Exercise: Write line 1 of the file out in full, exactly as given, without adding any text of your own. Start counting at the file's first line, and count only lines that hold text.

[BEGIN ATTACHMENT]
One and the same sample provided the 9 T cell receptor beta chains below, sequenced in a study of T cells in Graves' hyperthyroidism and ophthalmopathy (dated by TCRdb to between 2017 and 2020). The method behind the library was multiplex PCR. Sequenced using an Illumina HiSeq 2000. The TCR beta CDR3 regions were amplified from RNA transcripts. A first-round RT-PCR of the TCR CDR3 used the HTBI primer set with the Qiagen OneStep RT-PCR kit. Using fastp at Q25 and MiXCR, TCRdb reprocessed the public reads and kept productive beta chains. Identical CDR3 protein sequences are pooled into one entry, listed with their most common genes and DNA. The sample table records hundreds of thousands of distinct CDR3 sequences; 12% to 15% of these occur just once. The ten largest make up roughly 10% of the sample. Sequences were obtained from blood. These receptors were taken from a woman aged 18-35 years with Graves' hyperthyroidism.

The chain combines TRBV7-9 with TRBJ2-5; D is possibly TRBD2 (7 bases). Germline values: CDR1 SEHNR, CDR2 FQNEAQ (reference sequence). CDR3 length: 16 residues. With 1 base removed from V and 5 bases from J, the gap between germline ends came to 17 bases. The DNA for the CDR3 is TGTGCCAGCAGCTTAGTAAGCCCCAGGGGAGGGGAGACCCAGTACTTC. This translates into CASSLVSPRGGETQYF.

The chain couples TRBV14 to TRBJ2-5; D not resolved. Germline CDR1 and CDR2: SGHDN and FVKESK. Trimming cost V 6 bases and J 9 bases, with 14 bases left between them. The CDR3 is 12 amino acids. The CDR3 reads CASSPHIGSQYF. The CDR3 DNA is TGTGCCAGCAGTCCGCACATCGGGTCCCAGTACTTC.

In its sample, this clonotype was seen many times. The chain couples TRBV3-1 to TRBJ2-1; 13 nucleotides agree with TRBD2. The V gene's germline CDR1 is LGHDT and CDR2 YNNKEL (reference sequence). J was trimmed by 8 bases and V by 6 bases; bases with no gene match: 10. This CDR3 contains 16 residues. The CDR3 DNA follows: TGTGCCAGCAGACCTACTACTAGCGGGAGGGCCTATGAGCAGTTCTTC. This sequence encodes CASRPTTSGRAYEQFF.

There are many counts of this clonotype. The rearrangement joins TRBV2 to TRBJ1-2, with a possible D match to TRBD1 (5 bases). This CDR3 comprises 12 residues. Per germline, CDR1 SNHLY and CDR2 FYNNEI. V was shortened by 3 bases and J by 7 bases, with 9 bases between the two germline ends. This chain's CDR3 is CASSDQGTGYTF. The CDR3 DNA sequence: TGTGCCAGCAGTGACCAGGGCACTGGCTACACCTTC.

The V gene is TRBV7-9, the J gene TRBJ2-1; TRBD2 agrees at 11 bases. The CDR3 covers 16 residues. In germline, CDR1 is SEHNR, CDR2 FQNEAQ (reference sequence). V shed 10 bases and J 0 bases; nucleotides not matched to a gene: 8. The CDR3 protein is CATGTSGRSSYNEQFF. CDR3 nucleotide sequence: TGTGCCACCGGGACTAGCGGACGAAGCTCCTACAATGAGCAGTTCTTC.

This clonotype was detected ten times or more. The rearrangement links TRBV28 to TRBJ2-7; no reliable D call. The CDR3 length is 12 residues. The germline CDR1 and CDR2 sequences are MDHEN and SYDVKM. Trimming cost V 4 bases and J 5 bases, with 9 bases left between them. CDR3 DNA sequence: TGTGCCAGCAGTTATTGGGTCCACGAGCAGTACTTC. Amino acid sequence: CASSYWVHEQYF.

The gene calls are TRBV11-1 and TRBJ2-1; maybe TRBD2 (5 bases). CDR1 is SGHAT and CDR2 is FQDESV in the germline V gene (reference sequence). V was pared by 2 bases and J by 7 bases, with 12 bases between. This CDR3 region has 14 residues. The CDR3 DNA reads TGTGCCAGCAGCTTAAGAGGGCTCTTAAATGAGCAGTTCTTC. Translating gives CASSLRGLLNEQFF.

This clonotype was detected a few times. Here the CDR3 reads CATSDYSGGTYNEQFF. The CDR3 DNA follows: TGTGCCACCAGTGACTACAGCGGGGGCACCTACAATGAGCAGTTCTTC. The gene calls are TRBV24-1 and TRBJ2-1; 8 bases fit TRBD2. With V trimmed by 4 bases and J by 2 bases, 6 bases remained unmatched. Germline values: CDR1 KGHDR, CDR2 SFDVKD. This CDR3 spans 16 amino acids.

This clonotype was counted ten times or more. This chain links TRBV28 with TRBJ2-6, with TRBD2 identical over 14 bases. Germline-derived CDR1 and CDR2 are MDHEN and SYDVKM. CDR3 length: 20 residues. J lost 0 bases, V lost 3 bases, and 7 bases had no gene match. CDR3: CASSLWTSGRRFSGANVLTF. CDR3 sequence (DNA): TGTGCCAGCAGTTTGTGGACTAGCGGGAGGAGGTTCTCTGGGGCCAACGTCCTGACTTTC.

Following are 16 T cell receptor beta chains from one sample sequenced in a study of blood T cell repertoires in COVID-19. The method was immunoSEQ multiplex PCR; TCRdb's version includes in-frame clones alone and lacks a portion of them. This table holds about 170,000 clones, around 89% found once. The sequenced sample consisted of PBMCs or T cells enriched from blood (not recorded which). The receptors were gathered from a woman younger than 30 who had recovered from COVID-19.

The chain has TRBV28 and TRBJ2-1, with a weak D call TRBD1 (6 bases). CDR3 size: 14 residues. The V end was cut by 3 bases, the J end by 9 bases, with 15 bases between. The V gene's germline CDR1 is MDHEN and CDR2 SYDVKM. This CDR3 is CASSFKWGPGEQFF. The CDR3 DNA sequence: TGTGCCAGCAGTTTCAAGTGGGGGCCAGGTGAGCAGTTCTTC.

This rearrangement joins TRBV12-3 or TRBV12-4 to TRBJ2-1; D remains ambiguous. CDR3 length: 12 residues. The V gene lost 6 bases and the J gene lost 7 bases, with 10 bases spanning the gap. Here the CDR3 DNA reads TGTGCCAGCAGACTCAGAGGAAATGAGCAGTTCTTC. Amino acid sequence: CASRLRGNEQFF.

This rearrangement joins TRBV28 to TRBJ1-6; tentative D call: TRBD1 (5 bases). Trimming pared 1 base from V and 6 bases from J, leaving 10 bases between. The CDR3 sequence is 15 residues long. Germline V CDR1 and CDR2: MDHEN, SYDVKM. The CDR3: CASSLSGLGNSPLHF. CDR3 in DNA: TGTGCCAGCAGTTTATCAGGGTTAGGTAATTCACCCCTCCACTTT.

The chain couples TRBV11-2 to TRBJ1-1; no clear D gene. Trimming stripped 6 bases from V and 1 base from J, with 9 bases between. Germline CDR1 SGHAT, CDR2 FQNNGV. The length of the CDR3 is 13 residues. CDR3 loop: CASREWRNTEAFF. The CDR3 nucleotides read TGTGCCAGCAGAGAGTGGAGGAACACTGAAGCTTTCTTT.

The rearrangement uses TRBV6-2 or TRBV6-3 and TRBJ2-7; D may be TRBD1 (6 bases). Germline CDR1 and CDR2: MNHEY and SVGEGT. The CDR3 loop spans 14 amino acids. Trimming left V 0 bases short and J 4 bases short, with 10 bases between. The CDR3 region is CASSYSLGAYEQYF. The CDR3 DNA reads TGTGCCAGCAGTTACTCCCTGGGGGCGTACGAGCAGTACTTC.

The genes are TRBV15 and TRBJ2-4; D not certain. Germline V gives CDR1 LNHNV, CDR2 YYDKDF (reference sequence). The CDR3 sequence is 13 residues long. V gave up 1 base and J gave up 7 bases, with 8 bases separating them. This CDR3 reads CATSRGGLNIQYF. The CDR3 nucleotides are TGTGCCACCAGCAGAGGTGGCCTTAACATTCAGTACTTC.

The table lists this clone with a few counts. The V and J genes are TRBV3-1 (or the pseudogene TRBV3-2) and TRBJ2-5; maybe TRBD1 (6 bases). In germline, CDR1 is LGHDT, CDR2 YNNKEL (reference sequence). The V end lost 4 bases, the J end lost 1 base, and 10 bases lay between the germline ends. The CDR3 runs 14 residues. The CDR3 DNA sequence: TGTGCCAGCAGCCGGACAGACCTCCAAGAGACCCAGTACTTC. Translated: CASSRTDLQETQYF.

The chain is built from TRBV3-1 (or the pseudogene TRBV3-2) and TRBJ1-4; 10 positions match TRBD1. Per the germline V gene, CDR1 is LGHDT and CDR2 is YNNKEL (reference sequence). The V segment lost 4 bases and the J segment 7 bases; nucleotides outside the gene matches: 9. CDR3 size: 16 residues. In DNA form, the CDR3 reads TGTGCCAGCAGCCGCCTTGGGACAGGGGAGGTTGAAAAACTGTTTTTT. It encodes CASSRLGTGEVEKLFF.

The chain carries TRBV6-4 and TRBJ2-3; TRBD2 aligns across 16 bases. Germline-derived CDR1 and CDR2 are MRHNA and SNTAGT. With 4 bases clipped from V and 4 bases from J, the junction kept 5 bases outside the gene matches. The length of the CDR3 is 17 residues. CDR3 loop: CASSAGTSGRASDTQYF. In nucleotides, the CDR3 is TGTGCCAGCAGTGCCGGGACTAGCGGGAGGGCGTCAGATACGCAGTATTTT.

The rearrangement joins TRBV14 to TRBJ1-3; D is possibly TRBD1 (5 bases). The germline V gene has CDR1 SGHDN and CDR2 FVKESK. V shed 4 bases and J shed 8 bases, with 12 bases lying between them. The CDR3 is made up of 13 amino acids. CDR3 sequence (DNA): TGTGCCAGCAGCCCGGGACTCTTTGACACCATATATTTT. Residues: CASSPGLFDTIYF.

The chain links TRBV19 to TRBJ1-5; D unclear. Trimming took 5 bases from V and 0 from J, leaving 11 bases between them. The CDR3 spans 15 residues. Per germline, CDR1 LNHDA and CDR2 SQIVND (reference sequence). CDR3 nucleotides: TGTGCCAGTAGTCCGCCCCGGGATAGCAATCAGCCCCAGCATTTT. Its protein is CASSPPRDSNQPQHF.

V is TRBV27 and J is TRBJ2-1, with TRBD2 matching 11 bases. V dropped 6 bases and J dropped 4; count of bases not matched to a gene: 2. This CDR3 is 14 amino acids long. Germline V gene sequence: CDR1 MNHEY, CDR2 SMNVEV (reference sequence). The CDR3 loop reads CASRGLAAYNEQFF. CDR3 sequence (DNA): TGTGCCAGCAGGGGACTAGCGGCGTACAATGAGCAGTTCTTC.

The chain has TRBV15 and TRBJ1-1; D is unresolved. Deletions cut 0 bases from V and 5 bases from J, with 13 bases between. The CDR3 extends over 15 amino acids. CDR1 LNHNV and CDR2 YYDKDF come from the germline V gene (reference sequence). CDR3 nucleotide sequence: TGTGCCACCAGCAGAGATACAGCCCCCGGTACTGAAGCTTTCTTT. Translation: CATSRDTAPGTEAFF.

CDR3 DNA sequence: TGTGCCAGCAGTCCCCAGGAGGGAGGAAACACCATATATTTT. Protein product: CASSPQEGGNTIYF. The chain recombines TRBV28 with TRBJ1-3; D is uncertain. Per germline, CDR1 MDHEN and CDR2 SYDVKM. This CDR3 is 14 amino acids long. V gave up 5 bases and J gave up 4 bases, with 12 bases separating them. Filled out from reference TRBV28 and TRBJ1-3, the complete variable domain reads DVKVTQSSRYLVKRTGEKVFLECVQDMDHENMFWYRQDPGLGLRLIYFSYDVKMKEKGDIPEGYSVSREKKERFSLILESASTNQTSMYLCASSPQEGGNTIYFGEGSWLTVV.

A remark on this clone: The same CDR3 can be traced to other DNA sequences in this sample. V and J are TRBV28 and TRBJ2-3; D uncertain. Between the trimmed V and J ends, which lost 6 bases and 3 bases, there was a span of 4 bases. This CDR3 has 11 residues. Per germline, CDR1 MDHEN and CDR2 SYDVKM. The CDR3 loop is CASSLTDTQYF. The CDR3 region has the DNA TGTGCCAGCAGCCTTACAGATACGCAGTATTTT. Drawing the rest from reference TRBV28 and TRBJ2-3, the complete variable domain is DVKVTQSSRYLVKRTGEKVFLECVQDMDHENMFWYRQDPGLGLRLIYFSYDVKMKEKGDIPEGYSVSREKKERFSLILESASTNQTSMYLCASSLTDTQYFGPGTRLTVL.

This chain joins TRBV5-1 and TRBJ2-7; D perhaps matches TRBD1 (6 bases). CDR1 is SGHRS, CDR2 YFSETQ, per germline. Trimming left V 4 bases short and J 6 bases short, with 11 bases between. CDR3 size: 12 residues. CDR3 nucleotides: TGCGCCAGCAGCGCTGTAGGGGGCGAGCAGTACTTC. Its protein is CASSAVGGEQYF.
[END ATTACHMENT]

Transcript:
One and the same sample provided the 9 T cell receptor beta chains below, sequenced in a study of T cells in Graves' hyperthyroidism and ophthalmopathy (dated by TCRdb to between 2017 and 2020). The method behind the library was multiplex PCR. Sequenced using an Illumina HiSeq 2000. The TCR beta CDR3 regions were amplified from RNA transcripts. A first-round RT-PCR of the TCR CDR3 used the HTBI primer set with the Qiagen OneStep RT-PCR kit. Using fastp at Q25 and MiXCR, TCRdb reprocessed the public reads and kept productive beta chains. Identical CDR3 protein sequences are pooled into one entry, listed with their most common genes and DNA. The sample table records hundreds of thousands of distinct CDR3 sequences; 12% to 15% of these occur just once. The ten largest make up roughly 10% of the sample. Sequences were obtained from blood. These receptors were taken from a woman aged 18-35 years with Graves' hyperthyroidism.